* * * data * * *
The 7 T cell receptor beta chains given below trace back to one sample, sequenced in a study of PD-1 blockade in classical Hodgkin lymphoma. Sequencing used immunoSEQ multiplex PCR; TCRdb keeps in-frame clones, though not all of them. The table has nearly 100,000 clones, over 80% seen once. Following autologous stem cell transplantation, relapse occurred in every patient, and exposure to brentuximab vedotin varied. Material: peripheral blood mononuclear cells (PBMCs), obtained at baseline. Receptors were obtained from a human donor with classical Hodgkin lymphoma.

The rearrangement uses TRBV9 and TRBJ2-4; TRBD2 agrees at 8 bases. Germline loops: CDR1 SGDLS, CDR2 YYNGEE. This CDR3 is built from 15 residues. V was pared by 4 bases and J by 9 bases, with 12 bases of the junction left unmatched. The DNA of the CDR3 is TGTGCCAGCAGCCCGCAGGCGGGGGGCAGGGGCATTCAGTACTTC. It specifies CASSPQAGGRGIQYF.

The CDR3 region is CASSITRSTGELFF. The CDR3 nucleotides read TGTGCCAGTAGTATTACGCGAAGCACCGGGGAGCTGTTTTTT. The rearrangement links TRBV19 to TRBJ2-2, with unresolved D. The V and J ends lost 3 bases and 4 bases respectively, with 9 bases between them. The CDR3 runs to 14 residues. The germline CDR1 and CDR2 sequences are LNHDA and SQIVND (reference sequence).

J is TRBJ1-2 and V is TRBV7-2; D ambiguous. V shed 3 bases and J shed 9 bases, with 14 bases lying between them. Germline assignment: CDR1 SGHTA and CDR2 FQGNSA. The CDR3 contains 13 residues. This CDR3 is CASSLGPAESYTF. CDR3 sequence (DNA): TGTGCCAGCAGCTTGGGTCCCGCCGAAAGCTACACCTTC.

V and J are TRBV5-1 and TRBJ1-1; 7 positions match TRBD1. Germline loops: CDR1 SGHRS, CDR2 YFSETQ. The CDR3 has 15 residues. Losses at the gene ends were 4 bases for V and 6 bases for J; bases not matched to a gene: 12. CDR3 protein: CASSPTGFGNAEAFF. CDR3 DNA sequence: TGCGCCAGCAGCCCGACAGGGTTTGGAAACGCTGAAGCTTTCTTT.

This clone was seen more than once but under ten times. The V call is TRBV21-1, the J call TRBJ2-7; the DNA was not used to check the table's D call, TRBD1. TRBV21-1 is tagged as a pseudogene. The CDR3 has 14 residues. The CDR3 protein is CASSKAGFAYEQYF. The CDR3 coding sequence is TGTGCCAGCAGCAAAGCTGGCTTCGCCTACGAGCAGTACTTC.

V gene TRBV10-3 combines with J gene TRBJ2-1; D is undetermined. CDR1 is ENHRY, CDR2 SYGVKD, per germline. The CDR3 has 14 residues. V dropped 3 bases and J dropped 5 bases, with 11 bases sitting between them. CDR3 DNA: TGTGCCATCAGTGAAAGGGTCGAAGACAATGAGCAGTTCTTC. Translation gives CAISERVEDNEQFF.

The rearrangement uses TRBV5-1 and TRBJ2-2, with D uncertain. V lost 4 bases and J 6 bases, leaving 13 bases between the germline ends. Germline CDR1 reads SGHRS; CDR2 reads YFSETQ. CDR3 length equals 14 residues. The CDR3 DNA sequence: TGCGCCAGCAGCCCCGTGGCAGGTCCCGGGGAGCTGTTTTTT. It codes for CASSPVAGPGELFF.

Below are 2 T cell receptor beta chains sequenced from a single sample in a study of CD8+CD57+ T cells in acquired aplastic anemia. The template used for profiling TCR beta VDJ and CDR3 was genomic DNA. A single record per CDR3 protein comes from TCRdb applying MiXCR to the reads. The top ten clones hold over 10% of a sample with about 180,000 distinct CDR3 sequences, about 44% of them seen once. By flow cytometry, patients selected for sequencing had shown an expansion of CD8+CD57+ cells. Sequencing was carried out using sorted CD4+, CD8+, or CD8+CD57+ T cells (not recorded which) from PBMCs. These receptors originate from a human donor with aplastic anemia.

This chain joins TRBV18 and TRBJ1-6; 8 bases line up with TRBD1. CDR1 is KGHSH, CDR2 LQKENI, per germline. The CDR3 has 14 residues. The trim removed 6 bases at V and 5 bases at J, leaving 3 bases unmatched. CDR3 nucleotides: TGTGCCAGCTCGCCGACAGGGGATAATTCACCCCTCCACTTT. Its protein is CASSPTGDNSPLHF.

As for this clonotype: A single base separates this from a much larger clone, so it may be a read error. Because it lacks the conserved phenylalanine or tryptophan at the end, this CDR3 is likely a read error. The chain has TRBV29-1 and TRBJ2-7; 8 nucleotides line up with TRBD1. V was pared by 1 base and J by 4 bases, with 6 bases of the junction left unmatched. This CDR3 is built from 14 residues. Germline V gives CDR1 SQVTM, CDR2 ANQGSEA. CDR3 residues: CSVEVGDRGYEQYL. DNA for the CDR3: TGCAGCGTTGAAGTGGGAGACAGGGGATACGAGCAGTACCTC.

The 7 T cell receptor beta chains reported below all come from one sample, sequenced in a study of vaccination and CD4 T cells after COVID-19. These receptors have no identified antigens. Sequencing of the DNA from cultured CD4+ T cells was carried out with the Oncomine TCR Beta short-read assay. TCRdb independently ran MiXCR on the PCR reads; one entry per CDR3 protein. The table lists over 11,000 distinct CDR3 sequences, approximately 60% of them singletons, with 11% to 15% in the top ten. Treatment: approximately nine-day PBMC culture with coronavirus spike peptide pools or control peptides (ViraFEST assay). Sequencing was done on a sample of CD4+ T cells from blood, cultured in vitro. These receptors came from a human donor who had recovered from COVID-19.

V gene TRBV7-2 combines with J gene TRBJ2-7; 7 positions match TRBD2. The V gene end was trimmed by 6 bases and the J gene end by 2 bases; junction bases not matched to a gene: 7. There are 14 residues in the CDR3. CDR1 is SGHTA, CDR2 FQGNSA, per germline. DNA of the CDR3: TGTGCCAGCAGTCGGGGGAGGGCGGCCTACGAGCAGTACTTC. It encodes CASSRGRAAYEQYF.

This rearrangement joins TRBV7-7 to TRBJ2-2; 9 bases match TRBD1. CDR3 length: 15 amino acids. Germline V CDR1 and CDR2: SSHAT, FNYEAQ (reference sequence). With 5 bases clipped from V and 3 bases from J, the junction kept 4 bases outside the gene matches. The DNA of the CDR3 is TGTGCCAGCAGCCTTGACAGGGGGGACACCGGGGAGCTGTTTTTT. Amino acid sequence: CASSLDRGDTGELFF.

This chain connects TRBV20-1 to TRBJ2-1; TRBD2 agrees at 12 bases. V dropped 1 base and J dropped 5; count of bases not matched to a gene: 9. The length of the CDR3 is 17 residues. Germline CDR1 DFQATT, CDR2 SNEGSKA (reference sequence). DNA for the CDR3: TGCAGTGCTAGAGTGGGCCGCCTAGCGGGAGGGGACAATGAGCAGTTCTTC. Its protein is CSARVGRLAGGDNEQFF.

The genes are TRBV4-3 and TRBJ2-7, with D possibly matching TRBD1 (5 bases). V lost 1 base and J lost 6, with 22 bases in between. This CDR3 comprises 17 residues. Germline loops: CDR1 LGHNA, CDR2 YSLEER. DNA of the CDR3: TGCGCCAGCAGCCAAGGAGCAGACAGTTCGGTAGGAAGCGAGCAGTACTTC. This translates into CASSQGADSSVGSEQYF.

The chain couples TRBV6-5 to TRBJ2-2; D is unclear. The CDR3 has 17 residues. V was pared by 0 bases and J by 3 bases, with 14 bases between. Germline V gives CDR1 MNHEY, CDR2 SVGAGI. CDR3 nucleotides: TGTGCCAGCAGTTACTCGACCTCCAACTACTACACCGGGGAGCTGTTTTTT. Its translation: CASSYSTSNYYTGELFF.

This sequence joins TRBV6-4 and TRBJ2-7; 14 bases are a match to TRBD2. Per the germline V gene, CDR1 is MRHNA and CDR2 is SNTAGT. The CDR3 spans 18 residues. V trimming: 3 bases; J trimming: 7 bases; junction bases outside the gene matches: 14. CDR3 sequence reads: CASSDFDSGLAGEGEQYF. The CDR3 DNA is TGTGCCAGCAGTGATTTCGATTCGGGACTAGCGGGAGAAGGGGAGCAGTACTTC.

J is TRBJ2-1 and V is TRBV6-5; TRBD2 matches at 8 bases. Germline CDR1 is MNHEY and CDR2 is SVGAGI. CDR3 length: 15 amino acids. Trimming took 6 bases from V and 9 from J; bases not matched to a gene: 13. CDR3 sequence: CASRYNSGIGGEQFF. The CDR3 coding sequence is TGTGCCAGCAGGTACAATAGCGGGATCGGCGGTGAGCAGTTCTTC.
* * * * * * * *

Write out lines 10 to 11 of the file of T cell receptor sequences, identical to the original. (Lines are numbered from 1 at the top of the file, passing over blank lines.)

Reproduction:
This chain joins TRBV18 and TRBJ1-6; 8 bases line up with TRBD1. CDR1 is KGHSH, CDR2 LQKENI, per germline. The CDR3 has 14 residues. The trim removed 6 bases at V and 5 bases at J, leaving 3 bases unmatched. CDR3 nucleotides: TGTGCCAGCTCGCCGACAGGGGATAATTCACCCCTCCACTTT. Its protein is CASSPTGDNSPLHF.

As for this clonotype: A single base separates this from a much larger clone, so it may be a read error. Because it lacks the conserved phenylalanine or tryptophan at the end, this CDR3 is likely a read error. The chain has TRBV29-1 and TRBJ2-7; 8 nucleotides line up with TRBD1. V was pared by 1 base and J by 4 bases, with 6 bases of the junction left unmatched. This CDR3 is built from 14 residues. Germline V gives CDR1 SQVTM, CDR2 ANQGSEA. CDR3 residues: CSVEVGDRGYEQYL. DNA for the CDR3: TGCAGCGTTGAAGTGGGAGACAGGGGATACGAGCAGTACCTC.